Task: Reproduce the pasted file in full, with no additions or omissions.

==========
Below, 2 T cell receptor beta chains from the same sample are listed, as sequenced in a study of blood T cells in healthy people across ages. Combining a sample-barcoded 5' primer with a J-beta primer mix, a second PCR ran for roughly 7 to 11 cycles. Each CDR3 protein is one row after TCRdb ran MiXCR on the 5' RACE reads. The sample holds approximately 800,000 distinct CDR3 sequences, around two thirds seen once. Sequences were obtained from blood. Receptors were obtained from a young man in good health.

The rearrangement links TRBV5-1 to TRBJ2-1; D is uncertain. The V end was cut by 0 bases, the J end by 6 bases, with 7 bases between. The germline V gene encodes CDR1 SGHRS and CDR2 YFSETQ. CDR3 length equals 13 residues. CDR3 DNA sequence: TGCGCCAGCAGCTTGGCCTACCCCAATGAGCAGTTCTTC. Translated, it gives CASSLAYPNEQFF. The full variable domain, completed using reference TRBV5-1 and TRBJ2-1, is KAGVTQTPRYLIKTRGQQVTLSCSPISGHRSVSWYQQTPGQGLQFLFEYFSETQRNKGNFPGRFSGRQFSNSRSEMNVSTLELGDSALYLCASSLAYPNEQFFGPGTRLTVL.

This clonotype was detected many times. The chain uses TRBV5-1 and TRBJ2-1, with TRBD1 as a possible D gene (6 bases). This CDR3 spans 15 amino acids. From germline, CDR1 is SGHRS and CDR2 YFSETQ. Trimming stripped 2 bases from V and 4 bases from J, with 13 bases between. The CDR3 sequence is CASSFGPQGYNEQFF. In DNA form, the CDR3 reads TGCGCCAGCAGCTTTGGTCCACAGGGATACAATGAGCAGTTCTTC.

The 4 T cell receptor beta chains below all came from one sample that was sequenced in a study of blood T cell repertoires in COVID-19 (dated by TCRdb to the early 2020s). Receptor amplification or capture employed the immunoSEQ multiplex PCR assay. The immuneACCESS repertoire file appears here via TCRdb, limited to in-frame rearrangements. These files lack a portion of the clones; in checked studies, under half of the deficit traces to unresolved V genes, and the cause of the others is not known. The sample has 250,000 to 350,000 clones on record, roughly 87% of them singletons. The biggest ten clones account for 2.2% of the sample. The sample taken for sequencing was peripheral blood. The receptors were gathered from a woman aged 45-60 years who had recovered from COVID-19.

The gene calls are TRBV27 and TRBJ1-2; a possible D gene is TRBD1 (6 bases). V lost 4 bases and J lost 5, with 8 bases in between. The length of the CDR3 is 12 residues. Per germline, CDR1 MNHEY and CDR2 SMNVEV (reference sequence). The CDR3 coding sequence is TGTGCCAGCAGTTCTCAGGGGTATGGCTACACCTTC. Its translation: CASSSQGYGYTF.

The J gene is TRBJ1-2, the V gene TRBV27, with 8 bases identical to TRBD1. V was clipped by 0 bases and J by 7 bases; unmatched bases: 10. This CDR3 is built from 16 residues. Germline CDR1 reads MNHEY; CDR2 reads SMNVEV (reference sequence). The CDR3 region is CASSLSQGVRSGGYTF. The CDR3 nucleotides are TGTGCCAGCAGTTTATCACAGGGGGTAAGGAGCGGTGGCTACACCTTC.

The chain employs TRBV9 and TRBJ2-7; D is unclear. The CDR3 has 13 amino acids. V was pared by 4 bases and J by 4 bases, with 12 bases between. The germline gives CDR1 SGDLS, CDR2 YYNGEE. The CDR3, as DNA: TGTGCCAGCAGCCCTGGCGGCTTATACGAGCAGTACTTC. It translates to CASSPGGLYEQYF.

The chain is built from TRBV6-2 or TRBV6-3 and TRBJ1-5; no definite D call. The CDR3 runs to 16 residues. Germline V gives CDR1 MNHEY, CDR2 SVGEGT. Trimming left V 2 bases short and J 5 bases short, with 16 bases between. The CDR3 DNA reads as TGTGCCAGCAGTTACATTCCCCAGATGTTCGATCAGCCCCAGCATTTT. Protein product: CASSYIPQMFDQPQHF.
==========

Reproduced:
Below, 2 T cell receptor beta chains from the same sample are listed, as sequenced in a study of blood T cells in healthy people across ages. Combining a sample-barcoded 5' primer with a J-beta primer mix, a second PCR ran for roughly 7 to 11 cycles. Each CDR3 protein is one row after TCRdb ran MiXCR on the 5' RACE reads. The sample holds approximately 800,000 distinct CDR3 sequences, around two thirds seen once. Sequences were obtained from blood. Receptors were obtained from a young man in good health.

The rearrangement links TRBV5-1 to TRBJ2-1; D is uncertain. The V end was cut by 0 bases, the J end by 6 bases, with 7 bases between. The germline V gene encodes CDR1 SGHRS and CDR2 YFSETQ. CDR3 length equals 13 residues. CDR3 DNA sequence: TGCGCCAGCAGCTTGGCCTACCCCAATGAGCAGTTCTTC. Translated, it gives CASSLAYPNEQFF. The full variable domain, completed using reference TRBV5-1 and TRBJ2-1, is KAGVTQTPRYLIKTRGQQVTLSCSPISGHRSVSWYQQTPGQGLQFLFEYFSETQRNKGNFPGRFSGRQFSNSRSEMNVSTLELGDSALYLCASSLAYPNEQFFGPGTRLTVL.

This clonotype was detected many times. The chain uses TRBV5-1 and TRBJ2-1, with TRBD1 as a possible D gene (6 bases). This CDR3 spans 15 amino acids. From germline, CDR1 is SGHRS and CDR2 YFSETQ. Trimming stripped 2 bases from V and 4 bases from J, with 13 bases between. The CDR3 sequence is CASSFGPQGYNEQFF. In DNA form, the CDR3 reads TGCGCCAGCAGCTTTGGTCCACAGGGATACAATGAGCAGTTCTTC.

The 4 T cell receptor beta chains below all came from one sample that was sequenced in a study of blood T cell repertoires in COVID-19 (dated by TCRdb to the early 2020s). Receptor amplification or capture employed the immunoSEQ multiplex PCR assay. The immuneACCESS repertoire file appears here via TCRdb, limited to in-frame rearrangements. These files lack a portion of the clones; in checked studies, under half of the deficit traces to unresolved V genes, and the cause of the others is not known. The sample has 250,000 to 350,000 clones on record, roughly 87% of them singletons. The biggest ten clones account for 2.2% of the sample. The sample taken for sequencing was peripheral blood. The receptors were gathered from a woman aged 45-60 years who had recovered from COVID-19.

The gene calls are TRBV27 and TRBJ1-2; a possible D gene is TRBD1 (6 bases). V lost 4 bases and J lost 5, with 8 bases in between. The length of the CDR3 is 12 residues. Per germline, CDR1 MNHEY and CDR2 SMNVEV (reference sequence). The CDR3 coding sequence is TGTGCCAGCAGTTCTCAGGGGTATGGCTACACCTTC. Its translation: CASSSQGYGYTF.

The J gene is TRBJ1-2, the V gene TRBV27, with 8 bases identical to TRBD1. V was clipped by 0 bases and J by 7 bases; unmatched bases: 10. This CDR3 is built from 16 residues. Germline CDR1 reads MNHEY; CDR2 reads SMNVEV (reference sequence). The CDR3 region is CASSLSQGVRSGGYTF. The CDR3 nucleotides are TGTGCCAGCAGTTTATCACAGGGGGTAAGGAGCGGTGGCTACACCTTC.

The chain employs TRBV9 and TRBJ2-7; D is unclear. The CDR3 has 13 amino acids. V was pared by 4 bases and J by 4 bases, with 12 bases between. The germline gives CDR1 SGDLS, CDR2 YYNGEE. The CDR3, as DNA: TGTGCCAGCAGCCCTGGCGGCTTATACGAGCAGTACTTC. It translates to CASSPGGLYEQYF.

The chain is built from TRBV6-2 or TRBV6-3 and TRBJ1-5; no definite D call. The CDR3 runs to 16 residues. Germline V gives CDR1 MNHEY, CDR2 SVGEGT. Trimming left V 2 bases short and J 5 bases short, with 16 bases between. The CDR3 DNA reads as TGTGCCAGCAGTTACATTCCCCAGATGTTCGATCAGCCCCAGCATTTT. Protein product: CASSYIPQMFDQPQHF.